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Thoughts from the
Early Church
The First Sunday of Advent
Year C
November 28, 2021
“Your redemption is near at hand.”  (Lk: 21:28)
Commentary by Gregory the Great

The Lord says, “Heaven and earth will pass away, but my words will not pass away.” He means: “Nothing that is lasting in your world lasts for eternity without change; and everything that in me is perceived as passing away is kept firm, without passing away. My utterance, which passes away, expresses thoughts that endure without change.”

My friends, what we have heard is now clear. Daily the world is oppressed by new and growing evils. You see how few of you remain from a countless people; yet daily afflictions still oppress us, sudden disasters crush us, new and unforeseen misfortunes afflict us.

Keep that day before your eyes, and whatever you now believe to be burdensome will be light in comparison with it.

In youth the body is vigorous, the chest remains strong and healthy, the neck is straight, the arms muscular; in later years the body is bent, the neck scrawny and withered, the chest oppressed by difficult breathing, strength is failing, and speech is interrupted by wheezing. Weakness may not yet be present, but often in the case of the senses their healthy state is itself a malady.

So too the world was strong in its early years, as in its youth: lusty in begetting offspring for the human race, green in its physical health, teeming with a wealth of resources. Now it is weighed down by its old age, and as troubles increase it is oppressed as if by the proximity of its demise.

Therefore, my friends, do not love what you see cannot long exist. Keep in mind the apostle’s precept, in which he counsels us “not to love the world or the things in the world, because if anyone loves the world the love of the Father is not in him.”

The day before yesterday, my friends, you heard that an old orchard was uprooted by a sudden hurricane, that homes were destroyed and churches knocked from their foundations. How many persons who were safe and unharmed in the evening, thinking of what they would do the next day, suddenly died that night, caught in a trap of destruction?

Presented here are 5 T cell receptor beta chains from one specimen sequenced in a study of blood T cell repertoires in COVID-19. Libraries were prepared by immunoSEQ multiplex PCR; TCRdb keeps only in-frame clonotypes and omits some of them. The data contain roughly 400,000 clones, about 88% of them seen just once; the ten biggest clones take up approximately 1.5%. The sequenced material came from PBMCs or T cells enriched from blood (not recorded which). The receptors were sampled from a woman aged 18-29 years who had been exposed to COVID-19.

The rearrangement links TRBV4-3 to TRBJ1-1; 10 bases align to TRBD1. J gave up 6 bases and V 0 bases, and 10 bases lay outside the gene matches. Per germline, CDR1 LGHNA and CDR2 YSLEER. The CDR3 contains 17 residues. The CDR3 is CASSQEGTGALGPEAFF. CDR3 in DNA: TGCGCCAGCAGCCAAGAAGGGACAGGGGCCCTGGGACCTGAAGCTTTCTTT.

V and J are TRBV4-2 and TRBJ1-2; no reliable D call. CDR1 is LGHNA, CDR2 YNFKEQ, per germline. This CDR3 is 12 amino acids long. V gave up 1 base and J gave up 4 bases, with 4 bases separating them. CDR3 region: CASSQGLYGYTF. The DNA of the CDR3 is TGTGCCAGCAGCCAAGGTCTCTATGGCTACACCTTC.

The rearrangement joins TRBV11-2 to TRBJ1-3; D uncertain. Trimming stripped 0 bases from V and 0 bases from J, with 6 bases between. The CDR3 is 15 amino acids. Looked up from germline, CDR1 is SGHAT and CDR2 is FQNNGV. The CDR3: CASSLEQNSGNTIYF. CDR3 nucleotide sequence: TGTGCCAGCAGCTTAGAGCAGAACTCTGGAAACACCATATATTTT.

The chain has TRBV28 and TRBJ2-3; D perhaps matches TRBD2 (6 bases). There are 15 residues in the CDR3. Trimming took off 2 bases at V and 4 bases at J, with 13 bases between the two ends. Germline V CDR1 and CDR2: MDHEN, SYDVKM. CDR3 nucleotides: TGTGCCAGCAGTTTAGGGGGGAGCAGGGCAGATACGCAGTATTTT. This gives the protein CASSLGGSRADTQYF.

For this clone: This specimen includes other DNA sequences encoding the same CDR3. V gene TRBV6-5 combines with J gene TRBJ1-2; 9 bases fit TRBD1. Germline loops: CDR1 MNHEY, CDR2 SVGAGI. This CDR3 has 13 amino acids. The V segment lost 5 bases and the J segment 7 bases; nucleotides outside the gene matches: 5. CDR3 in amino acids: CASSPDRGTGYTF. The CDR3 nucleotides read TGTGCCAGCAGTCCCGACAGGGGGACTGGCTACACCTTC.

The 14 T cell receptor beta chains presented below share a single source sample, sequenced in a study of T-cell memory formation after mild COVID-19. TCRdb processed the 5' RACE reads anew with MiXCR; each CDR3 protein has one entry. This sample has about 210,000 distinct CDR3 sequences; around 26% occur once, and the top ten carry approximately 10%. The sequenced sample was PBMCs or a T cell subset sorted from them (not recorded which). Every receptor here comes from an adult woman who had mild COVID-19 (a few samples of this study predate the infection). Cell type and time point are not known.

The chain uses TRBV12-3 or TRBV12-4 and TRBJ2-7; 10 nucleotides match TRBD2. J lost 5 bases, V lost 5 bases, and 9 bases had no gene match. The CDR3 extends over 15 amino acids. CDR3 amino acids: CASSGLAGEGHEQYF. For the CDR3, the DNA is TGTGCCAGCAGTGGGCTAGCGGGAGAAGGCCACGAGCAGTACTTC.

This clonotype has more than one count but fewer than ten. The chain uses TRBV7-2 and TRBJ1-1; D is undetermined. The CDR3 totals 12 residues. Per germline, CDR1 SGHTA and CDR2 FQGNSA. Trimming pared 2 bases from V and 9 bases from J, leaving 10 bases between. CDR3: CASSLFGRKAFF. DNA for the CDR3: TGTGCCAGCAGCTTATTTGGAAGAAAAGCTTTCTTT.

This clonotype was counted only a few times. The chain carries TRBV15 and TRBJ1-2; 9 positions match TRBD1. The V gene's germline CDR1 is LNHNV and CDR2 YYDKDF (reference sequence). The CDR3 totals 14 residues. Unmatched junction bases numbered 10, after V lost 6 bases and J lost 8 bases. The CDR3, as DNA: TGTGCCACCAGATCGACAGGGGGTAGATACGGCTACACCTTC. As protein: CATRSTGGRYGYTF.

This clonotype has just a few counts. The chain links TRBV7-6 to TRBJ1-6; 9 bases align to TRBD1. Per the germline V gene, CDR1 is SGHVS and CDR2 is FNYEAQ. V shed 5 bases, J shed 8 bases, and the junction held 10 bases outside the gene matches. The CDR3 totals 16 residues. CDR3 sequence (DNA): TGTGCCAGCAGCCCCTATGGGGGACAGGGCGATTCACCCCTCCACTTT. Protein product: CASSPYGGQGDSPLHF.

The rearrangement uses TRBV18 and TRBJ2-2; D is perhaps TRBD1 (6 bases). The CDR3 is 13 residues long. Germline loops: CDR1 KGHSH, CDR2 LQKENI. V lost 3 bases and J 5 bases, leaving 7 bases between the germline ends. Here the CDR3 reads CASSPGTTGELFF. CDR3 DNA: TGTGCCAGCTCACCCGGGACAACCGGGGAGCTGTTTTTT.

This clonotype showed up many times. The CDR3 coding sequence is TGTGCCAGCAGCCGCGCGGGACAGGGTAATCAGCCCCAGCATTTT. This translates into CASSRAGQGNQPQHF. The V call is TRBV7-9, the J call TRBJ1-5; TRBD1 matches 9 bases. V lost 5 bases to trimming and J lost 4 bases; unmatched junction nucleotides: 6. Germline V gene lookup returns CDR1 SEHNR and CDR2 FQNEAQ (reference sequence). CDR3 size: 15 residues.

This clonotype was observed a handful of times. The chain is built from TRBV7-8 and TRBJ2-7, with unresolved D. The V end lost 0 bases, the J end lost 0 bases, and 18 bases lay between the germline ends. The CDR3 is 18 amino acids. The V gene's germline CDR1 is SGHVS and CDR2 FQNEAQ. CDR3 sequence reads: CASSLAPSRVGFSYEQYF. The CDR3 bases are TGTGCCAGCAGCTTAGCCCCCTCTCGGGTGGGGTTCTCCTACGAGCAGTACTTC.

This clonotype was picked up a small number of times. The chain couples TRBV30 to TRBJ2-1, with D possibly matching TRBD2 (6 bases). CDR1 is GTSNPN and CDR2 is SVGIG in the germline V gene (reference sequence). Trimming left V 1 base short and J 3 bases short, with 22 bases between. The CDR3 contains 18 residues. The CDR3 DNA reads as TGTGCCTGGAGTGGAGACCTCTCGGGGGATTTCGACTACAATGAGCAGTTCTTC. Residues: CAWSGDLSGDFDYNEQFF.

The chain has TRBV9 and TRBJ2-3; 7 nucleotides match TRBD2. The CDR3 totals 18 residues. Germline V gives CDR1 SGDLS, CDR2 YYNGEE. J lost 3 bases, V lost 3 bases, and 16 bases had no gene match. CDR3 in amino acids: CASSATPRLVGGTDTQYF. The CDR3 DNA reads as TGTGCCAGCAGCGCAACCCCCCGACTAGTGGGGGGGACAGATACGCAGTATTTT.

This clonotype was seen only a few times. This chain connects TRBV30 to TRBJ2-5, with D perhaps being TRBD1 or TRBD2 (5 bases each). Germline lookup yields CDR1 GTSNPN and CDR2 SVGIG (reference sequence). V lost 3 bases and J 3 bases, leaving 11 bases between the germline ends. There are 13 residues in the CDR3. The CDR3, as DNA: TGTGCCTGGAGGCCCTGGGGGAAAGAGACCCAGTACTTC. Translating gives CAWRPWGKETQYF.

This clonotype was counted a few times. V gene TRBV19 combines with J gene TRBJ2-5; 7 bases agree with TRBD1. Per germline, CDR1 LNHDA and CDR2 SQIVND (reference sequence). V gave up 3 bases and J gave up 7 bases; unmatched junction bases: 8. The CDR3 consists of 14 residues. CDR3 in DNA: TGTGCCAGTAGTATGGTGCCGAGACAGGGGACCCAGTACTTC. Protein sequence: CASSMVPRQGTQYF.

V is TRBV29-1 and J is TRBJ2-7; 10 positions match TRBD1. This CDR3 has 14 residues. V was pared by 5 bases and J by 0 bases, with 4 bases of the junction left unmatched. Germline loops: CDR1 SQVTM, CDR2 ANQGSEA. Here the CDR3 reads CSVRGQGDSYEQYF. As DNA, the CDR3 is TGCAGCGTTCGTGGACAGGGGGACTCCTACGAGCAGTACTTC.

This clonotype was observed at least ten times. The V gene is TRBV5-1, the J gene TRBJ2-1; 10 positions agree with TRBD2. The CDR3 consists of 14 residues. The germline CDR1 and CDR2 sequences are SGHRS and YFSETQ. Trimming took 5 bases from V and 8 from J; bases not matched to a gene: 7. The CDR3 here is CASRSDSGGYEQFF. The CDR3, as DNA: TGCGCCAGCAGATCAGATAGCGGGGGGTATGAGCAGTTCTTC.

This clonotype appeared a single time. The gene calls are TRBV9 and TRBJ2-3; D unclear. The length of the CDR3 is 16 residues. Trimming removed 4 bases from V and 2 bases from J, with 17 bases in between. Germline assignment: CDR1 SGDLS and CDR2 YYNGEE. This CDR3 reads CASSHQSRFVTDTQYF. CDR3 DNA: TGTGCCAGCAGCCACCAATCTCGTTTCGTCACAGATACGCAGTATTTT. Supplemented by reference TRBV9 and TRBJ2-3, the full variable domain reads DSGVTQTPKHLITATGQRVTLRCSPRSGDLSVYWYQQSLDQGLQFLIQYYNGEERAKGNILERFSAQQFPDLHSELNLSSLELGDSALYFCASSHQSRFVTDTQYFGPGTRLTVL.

We must reflect that to bring these things about our unseen Judge caused the movement of a very slight breeze; he called a storm out of a single cloud and overthrew the earth, he struck the foundations of many buildings, causing them to fall.

What will that Judge do when he comes in person, when his anger is burning to punish sinners, if we cannot bear him when he strikes us with an insignificant cloud? What flesh will withstand the presence of his anger, if he moved the wind and overthrew the earth, stirred up the air and destroyed so many buildings?

Paul referred to this severity of the Judge who is to come and said: “It is a fearful thing to fall into the hands of the living God.”

Dearly beloved, keep that day before your eyes, and whatever you now believe to be burdensome will be light in comparison with it. The Lord says of this day through the prophet: “Yet once more and I will shake not only the earth but also the heavens.”

You see how he moved the air, as I said, and the earth did not withstand it. Who then will bear it when he moves the sky? What shall we call these terrors we see but heralds of the wrath to come? We must reflect that these troubles are as much unlike the final one as the herald’s role is unlike the judge’s power.

Give hard thought to that day, dearly beloved; amend your lives, change your habits, resist and overcome your evil temptations. The more you now anticipate his severity by fear, the more securely will you behold the coming of your eternal Judge.

Forty Gospel Homilies: PL 76, 1077)

Gregory the Great (c. 540-604), a Roman by birth, is one of the four great doctors of the Western Church. His great grandfather was Pope Felix in (483-492). After a brilliant secular career he became a monk, having turned his own house on the Clivus Scauri into a monastery dedicated to Saint Andrew. From c. 578 to 585 he was in Constantinople as “apocrisiarius,”or papal nuncio, at the imperial court. His Morals on Job were conferences given at their request to the small band of monks who accompanied him there. On 3 September 590 he was elevated to the see of Peter in succession to Pelagius II. Apart from Saint Leo the Great, Gregory is the only pope who has left examples of his preaching to the Roman people. These are his homilies on the Gospels, and on Ezekiel. His Book of Pastoral Rule became the textbook of medieval bishops. Gregory is known as the apostle of the English because he sent the monk, Saint Augustine of Canterbury, to evangelize England.

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Edith Barnecut, OSB, a consultant for the International Committee for English in the Liturgy, was responsible for the final version of many of the readings in the Liturgy of the Hours.

Journey with the Fathers
Commentaries on the Sunday Gospels
- Year C, pp. 10-11.
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